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      Combined Therapy with Estrogen and Testosterone Eliminates the Aggravating Effect of Estrogen Replacement Therapy on Glomerular Injury in Hypercholesterolemic Female Imai Rats

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          Abstract

          Hypercholesterolemic Imai rats spontaneously develop proteinuria and glomerulosclerosis, especially male animals. Ovariectomy aggravates glomerular injury in femal Imai rats. However, estrogen replacement therapy did not abolish this aggravating effect of ovariectomy and rather aggravated glomerular injury with an increase in serum levels of lipids and growth hormone (GH). Whereas we have already reported that treatment with testosterone in addition to estrogen reduces GH levels and attenuates glomerular injury as compared with estrogen alone in male Imai rats, in the present study, to investigate whether increased GH levels may contribute to an enhancing effect of estrogen on glomerular injury, we treated ovariectomized female Imai rats with estrogen puls testosterone. Group 1 was sham operated and group 2 was ovariectomized at 6 weeks of age. Groups 3, 4, and 5 were ovariectomized and received estrogen, testosterone, or estrogen plus testosterone, respectively. Body weight, urinary protein, and serum constituents were investigated every 4 weeks from 12 to 24 weeks of age. At 24 weeks of age, the rats were studied morphologically. Each treatment with estrogen or testosterone equally aggravated glomerular injury with an increase in both proteinuria and serum lipids with increased serum GH levels in estrogen–treated rats but without influencing GH levels in testosterone–treated rats; combined treatment with estrogen plus testosterone resulted in a reduction of both proteinuria and serum lipids to levels of the controls and attenuated glomerular injury to levels close to those of controls with a reduction of the elevated serum GH levels. These results suggest that increased GH levels may contribute to an enhancing effect of estrogen replacement therapy on glomerular injury and that testosterone, when administered to the estrogen–treated rats, seems to exert an attenuating effect on glomerular injury by suppressing GH levels.

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          Most cited references 3

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          Contrasting effects of testosterone and stanozolol on serum lipoprotein levels.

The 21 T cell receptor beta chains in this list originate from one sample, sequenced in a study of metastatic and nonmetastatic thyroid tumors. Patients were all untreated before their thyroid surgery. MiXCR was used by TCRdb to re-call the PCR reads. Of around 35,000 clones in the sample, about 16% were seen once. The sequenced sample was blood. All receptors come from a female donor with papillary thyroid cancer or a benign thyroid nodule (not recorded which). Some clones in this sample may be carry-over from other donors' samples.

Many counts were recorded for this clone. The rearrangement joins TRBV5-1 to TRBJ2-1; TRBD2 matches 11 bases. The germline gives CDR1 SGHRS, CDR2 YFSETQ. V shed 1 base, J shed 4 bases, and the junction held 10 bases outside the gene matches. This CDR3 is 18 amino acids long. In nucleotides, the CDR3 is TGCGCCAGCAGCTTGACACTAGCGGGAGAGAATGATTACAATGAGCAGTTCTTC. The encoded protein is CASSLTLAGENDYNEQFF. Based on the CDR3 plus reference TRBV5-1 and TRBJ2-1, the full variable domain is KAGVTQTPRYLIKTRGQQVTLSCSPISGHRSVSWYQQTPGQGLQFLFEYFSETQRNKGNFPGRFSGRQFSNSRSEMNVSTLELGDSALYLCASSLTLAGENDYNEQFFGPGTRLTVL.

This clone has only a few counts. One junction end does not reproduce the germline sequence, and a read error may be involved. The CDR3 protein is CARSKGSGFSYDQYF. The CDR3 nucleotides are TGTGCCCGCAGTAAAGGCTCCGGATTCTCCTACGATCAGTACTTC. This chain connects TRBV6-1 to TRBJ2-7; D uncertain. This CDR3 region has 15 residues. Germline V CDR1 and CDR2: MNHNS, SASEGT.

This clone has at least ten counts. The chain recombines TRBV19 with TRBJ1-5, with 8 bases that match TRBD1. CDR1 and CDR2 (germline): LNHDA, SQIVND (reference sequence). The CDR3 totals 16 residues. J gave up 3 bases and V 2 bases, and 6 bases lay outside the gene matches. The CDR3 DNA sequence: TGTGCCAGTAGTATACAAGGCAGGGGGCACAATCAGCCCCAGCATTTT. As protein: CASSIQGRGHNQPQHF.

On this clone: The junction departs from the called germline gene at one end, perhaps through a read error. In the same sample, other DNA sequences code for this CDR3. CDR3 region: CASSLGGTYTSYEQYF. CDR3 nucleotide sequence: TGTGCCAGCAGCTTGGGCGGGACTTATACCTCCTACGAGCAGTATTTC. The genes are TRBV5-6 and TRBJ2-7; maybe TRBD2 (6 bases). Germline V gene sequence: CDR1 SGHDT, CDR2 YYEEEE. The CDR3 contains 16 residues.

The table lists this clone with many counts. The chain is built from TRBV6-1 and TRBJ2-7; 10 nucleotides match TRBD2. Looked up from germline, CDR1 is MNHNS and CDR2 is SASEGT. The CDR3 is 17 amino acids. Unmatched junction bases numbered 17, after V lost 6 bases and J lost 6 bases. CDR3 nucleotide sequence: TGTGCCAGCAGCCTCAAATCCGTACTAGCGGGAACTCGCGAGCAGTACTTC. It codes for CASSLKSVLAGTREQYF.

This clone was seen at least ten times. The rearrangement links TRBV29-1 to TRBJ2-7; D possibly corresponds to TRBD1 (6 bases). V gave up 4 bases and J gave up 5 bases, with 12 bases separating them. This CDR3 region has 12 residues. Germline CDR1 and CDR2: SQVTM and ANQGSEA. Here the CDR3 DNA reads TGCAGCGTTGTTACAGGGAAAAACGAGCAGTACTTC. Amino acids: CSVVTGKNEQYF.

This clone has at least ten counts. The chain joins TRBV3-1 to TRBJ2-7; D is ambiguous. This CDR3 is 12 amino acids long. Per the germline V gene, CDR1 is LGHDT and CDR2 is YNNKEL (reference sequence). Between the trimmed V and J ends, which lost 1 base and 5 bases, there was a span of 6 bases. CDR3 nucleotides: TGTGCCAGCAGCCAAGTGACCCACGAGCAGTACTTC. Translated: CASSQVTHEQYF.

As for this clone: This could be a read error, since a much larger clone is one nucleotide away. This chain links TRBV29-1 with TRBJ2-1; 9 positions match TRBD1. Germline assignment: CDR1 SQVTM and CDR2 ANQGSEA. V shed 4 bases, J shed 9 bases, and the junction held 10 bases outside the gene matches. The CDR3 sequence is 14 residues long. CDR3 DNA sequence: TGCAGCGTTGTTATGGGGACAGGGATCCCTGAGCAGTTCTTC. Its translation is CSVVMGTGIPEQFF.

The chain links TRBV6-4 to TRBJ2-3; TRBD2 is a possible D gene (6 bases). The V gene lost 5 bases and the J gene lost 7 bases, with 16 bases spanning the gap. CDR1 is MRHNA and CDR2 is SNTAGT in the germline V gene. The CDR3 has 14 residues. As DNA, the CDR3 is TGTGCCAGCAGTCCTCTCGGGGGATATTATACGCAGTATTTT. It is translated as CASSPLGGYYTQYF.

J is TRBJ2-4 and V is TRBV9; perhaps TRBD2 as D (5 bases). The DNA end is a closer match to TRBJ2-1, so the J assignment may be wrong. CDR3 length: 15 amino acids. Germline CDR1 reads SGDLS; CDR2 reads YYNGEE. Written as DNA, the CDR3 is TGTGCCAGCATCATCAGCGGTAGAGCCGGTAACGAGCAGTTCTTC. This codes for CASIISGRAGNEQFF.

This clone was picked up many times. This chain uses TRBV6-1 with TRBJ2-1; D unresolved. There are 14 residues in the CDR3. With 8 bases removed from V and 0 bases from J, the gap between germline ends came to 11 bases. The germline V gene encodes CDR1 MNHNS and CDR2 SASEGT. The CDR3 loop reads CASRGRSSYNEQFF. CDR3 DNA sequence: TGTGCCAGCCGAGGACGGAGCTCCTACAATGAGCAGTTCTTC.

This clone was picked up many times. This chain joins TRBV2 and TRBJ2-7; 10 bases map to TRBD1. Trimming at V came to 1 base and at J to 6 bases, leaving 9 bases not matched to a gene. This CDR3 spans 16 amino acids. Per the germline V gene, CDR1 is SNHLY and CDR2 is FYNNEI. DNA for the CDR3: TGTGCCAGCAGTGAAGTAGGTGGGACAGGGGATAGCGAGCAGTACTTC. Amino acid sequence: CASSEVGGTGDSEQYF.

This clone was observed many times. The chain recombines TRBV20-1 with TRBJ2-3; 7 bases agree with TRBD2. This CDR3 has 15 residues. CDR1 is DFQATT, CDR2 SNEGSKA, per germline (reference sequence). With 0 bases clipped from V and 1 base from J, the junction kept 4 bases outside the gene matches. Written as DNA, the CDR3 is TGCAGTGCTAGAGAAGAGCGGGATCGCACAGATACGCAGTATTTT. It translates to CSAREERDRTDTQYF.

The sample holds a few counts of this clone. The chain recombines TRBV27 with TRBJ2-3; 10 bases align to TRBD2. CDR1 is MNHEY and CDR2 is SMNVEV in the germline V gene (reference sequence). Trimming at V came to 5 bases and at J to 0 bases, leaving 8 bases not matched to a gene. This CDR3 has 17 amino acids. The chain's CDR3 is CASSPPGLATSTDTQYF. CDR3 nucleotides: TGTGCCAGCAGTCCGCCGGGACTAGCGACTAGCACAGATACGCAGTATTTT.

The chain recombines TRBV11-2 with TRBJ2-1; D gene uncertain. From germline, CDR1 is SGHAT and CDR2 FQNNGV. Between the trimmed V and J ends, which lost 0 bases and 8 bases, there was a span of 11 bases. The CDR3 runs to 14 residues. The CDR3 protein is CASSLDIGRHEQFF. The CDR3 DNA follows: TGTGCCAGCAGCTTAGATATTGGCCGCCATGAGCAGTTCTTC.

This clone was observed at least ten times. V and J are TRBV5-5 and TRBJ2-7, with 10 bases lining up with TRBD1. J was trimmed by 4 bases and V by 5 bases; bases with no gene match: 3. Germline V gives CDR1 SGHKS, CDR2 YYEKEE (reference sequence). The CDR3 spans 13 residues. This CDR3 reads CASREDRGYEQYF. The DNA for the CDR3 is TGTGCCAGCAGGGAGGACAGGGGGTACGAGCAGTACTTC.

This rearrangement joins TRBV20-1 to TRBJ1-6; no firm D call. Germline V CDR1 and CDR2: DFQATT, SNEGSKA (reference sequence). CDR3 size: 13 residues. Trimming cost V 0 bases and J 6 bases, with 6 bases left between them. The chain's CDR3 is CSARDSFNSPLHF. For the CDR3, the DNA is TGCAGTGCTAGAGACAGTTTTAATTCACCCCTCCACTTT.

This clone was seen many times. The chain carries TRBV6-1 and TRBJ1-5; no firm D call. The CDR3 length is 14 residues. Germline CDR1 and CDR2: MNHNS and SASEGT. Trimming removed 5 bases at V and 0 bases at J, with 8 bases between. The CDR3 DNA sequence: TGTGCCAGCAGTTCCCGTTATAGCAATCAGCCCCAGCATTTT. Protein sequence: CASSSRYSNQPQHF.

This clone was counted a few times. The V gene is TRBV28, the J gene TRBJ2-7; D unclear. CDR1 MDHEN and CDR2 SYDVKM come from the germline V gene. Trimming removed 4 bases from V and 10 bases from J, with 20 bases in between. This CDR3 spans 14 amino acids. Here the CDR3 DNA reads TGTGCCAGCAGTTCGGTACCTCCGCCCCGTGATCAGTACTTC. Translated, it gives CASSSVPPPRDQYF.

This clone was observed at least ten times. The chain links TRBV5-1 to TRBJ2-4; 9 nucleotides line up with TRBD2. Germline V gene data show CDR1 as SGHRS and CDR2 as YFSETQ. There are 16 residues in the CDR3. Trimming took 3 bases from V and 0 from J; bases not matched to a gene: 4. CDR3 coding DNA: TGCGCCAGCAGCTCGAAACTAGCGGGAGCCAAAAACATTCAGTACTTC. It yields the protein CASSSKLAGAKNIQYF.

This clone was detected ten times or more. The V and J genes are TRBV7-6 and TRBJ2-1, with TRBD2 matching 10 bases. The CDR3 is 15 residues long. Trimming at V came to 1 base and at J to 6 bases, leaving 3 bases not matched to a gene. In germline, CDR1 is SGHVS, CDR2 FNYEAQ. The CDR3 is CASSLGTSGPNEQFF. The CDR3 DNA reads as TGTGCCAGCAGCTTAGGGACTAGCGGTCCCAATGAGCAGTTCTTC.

Oral anabolic steroids produce striking reductions in serum concentrations of high-density lipoprotein (HDL) cholesterol. We hypothesized that this effect related to their route of administration and was unrelated to their androgenic potency. We administered oral stanozolol (6 mg/d) or supraphysiological doses of intramuscular testosterone enanthate (200 mg/wk) to 11 male weight lifters for six weeks in a crossover design. Stanozolol reduced HDL-cholesterol and the HDL2 subfraction by 33% and 71%, respectively. In contrast, testosterone decreased HDL-cholesterol concentration by only 9% and the decrease was in the HDL3 subfraction. Apolipoprotein A-I level decreased 40% during stanozolol but only 8% during testosterone treatment. The low-density lipoprotein cholesterol concentration increased 29% with stanozolol and decreased 16% with testosterone treatment. Stanozolol, moreover, increased postheparin hepatic triglyceride lipase activity by 123%, whereas the maximum change during testosterone therapy (+25%) was not significant. Weight gain was similar with both drugs, but testosterone was more effective in suppressing gonadotropic hormones. We conclude that the undesirable lipoprotein effects of 17-alpha-alkylated steroids given orally are different from those of parenteral testosterone and that the latter may be preferable in many clinical situations.
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            Estrogen accelerates the development of renal disease in female obese Zucker rats.

            Renal failure is the primary cause of death in obese Zucker rats (OZR). We previously found that renal injury occurred earlier and with greater severity in female OZR; also, prevention of hyperphagia decreased renal damage in females more than males. To examine the relationship between estrogen (E), hyperphagia, hyperlipidemia, and renal injury in female OZR, we studied four groups from 5 to 10 or 21 weeks of age: Sham-operated (Sham), ovariectomized (Ovx), Ovx with estrogen treatment (Ovx + E), and since Ovx increases food intake, Ovx pair-fed to sham (Ovx-PF). By only six weeks of age, albumin excretion (UAE) increased significantly in Ovx + E (9.9 +/- 4.1 mg/day). Ovx + E also ate least and gained the least weight, but had the highest plasma lipid levels. In contrast, UAE in Ovx did not increase by 10 weeks of age, despite a significantly greater food consumption. The hyperlipidemia of Ovx + E was due primarily to triglycerides. Both plasma triglycerides and renal injury, judged from either histology or UAE, were greatest in the Ovx + E group Fasting plasma glucose was lower and insulin was higher in Ovx + E compared to Ovx rats at 15 weeks of age. Estrogen may promote renal injury in female OZR by increasing the plasma concentration of triglyceride-rich lipoproteins.